For-profit education companies are facing public criticism and regulatory scrutiny over high drop-out rates, graduates' poor job prospects and the high debt levels of its students.
The U.S. Consumer Financial Protection Bureau is investigating at least two for-profit colleges, including ITT Educational Services Inc., over potentially abusive practices in marketing and originating student loans.
ITT Educational Services Inc. said new-student enrollment rose 5.2 percent in the third quarter, to 20,307. However, total student enrollment was down 7 percent from a year ago, to 60,997.
The outrage that seemed to leap from an order that Judge Tonya Walton Pratt issued last year was entirely missing from a new appeals court ruling reversing her dismissal and the attorneys’ sanctions.
The Carmel-based operator of for-profit colleges signed up 16,883 new students in the quarter ended June 30, a 7.5-percent increase from the same period last year.
In the heart of a mediocre earnings season for public companies, Indianapolis-based firms Angie’s List and ITT Educational Services on Thursday shot to the top of the stock ticker.
Profit and revenue fell dramatically in the first quarter as students continued to steer away from the Carmel company, one of the country's largest for-profit colleges.
Shares of ITT Educational Services Inc., one of the country's largest for-profit colleges, tumbled nearly 17 percent Monday after it disclosed that U.S. regulators subpoenaed documents related to private loan programs for its students.
For a guy whose company’s stock price has lost 75 percent of its value, Kevin Modany, the CEO of ITT Educational Services Inc., sounds pretty upbeat. And it seemed to rub off on investors Thursday.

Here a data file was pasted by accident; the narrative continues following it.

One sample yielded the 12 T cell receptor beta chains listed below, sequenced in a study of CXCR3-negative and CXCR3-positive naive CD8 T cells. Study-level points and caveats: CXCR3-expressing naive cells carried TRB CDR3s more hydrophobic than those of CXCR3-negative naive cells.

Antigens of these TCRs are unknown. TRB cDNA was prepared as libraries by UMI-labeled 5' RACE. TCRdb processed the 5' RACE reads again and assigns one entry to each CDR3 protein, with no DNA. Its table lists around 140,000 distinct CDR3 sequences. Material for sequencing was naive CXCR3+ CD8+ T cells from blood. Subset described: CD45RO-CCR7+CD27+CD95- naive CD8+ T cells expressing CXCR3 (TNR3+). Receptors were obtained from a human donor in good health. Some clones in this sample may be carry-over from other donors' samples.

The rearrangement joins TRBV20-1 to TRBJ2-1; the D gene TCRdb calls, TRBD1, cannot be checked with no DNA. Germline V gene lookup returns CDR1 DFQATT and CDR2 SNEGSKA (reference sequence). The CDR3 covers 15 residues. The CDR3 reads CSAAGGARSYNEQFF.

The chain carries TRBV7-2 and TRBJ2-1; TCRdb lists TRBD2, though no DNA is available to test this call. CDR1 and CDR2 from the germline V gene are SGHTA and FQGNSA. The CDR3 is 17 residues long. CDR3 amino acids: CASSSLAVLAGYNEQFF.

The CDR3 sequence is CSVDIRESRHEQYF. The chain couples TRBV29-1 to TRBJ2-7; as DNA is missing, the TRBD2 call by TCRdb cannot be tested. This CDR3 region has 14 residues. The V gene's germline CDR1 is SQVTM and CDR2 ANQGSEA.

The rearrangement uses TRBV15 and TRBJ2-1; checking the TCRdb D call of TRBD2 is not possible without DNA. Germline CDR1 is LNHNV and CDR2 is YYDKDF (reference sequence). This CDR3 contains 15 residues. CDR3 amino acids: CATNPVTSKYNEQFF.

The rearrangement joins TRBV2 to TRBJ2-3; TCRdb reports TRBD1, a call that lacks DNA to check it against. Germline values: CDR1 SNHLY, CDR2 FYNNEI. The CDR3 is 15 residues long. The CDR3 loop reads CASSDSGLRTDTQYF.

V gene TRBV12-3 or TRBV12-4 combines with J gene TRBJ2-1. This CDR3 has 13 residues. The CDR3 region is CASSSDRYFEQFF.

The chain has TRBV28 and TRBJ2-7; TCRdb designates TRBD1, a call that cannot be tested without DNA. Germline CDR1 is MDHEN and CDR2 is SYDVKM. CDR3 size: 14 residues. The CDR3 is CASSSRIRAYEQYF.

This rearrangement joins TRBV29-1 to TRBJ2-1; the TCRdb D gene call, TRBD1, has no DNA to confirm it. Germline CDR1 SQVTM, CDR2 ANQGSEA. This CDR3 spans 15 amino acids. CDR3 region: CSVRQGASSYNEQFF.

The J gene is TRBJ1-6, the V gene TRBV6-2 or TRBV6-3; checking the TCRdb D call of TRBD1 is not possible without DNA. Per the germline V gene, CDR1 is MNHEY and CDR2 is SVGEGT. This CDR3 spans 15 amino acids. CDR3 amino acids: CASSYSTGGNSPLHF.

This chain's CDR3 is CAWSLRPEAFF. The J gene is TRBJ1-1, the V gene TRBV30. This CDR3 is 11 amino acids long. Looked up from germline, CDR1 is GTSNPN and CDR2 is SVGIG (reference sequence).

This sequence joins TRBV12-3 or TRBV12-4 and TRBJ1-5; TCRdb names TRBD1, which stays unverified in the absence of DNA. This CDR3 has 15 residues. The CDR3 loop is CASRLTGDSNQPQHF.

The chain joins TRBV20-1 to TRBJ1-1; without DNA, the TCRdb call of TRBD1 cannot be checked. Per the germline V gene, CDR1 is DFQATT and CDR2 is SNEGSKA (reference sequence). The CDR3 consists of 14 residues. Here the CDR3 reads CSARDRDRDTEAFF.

ITT Educational Services Inc. shares swooned Thursday morning after the private educator reported sinking revenue and a $9.5 million loss in the fourth quarter. But the stock rebounded strongly later Thursday.
ITT Educational Services Inc. will not close any of its campuses in response to plummeting student enrollment, but it likely will spend more of its own money to give scholarships to students, company officials said Thursday.
For-profit colleges put revenues above education, and charge students high tuition and loan rates that could leave them in debt for years, a Senate Democratic report said Monday. Stock in for-profit colleges tumbled after the report.
Performance varied widely as industries ebbed, flowed.
First-quarter profit and revenue plunged at Carmel-based ITT Educational Services Inc. as enrollment of new students declined for the seventh straight quarter.
Judge Tanya Walton Pratt late last month granted ITT’s motion for attorney’s fees and sanctions against Mississippi attorney Timothy Matusheski, as well as two law firms that worked with him on the case—Motley Rice LLC in Los Angeles and Plews Shadley Racher & Braun LLP in Indianapolis.